Thursday, April 16, 2015

Humans of New York

My favorite kind of books are often those that make me think about the deep things of life: what matters the most in the short time each of us has on earth, the circumstances that can affect us all, human nature.  Humans of New York by Brandon Stanton gets me thinking about such things.

I hadn't yet heard of "HONY," so when I first picked it up, I thought it was a fashion book.  It does have significant elements of fashion, as it is full of pictures of people, however, it is more a "photographic census of New York City," as the author puts it.  Adjacent to most of the photos are a quote from the subject, or a humorous (or even, to my dismay, political) comment by Stanton.  I love that he is able to bring out the spirit and humanity of each individual simply with a photograph and a quote.  As I look at each person, I feel strangely well acquainted with them.  I feel I am glimpsing into their soul, and it is humbling.  Holding in my hands such a wide variety of people is moving as well, and brings up those sorts of questions I love pondering: how can there be so many people in the world, and yet each of us is truly unique?  Even the people most similar to us, perhaps our friends and family, have many differences.  From our worldviews to our clothes, our preferences to our dreams, not to mention our physical distinctions, each of us is so varied one from another.  And yet, these photographs remind me that we all have the desire burning somewhere inside of us to be the best we can be, to find love and connection, and to have a good life.  HONY manages to harmonize human difference and similarity in a touching yet jocular way.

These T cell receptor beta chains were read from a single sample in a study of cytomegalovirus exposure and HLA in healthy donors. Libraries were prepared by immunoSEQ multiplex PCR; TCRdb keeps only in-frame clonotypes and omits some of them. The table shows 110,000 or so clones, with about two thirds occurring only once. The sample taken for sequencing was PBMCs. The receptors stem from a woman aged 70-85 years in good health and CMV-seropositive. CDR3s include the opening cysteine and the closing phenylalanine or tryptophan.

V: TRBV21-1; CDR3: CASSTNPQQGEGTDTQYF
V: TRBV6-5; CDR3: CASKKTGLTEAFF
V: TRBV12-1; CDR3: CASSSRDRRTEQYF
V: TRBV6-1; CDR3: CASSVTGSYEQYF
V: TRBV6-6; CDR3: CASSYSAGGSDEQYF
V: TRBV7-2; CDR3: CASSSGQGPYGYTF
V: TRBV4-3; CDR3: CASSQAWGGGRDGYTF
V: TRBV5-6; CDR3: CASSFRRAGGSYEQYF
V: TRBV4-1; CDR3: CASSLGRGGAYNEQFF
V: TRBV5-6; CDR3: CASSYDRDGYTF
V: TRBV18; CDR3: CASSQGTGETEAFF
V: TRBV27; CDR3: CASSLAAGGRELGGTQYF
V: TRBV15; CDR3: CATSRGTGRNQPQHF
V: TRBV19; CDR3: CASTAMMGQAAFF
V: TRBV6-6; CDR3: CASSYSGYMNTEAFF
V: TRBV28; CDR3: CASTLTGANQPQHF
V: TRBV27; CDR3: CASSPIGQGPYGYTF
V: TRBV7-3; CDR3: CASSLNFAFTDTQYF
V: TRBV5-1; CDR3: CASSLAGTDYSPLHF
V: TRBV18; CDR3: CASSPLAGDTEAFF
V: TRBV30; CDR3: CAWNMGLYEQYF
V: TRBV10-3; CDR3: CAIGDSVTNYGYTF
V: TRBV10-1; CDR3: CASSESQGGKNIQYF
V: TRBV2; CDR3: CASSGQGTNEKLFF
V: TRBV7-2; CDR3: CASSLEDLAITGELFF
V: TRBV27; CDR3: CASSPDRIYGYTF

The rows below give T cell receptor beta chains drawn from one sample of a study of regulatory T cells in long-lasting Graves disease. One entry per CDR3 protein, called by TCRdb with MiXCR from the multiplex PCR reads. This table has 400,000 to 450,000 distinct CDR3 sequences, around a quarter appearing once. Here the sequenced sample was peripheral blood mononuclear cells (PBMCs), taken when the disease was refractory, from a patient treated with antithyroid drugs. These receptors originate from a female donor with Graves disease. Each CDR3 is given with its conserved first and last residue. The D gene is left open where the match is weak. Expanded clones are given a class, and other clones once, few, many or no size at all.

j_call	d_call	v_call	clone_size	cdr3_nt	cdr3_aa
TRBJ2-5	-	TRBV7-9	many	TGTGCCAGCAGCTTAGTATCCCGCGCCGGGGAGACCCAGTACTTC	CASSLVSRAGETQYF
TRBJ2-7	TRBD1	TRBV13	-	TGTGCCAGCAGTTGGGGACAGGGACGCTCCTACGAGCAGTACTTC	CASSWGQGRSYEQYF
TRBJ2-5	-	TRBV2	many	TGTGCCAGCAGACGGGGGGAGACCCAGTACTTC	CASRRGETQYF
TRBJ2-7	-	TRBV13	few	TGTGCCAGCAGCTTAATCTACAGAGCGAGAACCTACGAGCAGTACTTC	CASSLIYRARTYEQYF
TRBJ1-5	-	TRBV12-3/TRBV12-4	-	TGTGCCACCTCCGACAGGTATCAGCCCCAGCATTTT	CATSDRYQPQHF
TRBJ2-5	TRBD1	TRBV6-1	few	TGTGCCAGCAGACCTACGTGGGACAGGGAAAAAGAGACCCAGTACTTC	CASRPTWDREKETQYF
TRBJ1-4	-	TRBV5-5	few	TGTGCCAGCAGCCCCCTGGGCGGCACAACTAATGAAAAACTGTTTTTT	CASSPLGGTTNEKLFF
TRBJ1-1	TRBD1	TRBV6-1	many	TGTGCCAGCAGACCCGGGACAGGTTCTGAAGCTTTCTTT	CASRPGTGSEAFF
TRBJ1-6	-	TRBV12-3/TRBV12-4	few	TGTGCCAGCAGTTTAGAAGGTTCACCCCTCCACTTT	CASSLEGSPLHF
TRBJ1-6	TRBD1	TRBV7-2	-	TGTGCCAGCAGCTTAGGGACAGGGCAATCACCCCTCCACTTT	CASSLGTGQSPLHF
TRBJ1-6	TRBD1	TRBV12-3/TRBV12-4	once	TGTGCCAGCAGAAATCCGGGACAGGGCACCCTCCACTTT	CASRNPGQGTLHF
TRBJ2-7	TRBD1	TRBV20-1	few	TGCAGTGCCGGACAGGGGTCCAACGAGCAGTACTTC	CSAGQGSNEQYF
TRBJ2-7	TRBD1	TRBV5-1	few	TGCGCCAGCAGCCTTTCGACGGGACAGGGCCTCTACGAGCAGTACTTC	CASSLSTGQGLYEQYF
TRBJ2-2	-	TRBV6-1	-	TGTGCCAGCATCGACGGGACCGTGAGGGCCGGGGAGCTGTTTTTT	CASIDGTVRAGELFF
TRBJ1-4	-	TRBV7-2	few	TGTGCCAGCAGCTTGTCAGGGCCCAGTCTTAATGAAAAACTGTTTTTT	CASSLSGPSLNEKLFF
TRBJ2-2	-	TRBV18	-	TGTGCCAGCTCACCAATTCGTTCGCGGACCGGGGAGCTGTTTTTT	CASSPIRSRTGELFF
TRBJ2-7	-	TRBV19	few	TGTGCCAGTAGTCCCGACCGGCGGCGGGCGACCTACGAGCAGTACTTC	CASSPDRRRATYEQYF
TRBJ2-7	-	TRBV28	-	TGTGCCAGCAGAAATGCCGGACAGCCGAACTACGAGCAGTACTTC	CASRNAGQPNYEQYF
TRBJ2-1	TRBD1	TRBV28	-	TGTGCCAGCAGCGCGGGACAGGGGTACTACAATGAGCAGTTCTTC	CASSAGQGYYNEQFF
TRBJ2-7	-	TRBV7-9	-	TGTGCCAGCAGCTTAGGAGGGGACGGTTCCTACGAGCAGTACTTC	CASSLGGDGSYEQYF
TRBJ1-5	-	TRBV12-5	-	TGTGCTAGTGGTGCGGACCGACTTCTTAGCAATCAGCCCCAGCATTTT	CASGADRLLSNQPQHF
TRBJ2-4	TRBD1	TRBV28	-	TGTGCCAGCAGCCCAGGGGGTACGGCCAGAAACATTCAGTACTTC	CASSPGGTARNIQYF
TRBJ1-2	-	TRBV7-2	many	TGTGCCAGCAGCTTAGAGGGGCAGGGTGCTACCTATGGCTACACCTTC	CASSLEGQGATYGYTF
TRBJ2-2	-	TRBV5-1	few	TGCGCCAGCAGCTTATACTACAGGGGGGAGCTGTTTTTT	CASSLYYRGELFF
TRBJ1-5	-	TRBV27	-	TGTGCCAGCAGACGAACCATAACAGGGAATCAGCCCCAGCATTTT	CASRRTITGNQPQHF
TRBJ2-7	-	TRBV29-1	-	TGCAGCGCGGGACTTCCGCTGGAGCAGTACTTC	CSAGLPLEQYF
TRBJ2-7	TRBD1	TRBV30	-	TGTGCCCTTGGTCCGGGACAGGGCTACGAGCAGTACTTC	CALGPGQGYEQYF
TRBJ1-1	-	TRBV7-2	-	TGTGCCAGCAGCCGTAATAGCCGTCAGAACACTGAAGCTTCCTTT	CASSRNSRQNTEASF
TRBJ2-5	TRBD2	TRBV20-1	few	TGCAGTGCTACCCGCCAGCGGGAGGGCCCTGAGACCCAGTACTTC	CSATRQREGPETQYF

Humans Of New York grew out of, first Stanton's personal Facebook posts of his photographs, then a HONY Facebook page, and finally, a blog on Tumblr.  The addition of a short interview to his photos is, in my opinion, what makes what he does so compelling.  See Stanton's daily posts continuing this work at his website, Humans of New York.

Also, check out Stanton's version of HONY for children, Little Humans. Because the text is speaking to 2 to 6 year olds, it lacks the same depth as in the adult version, but it's still really worth a look!

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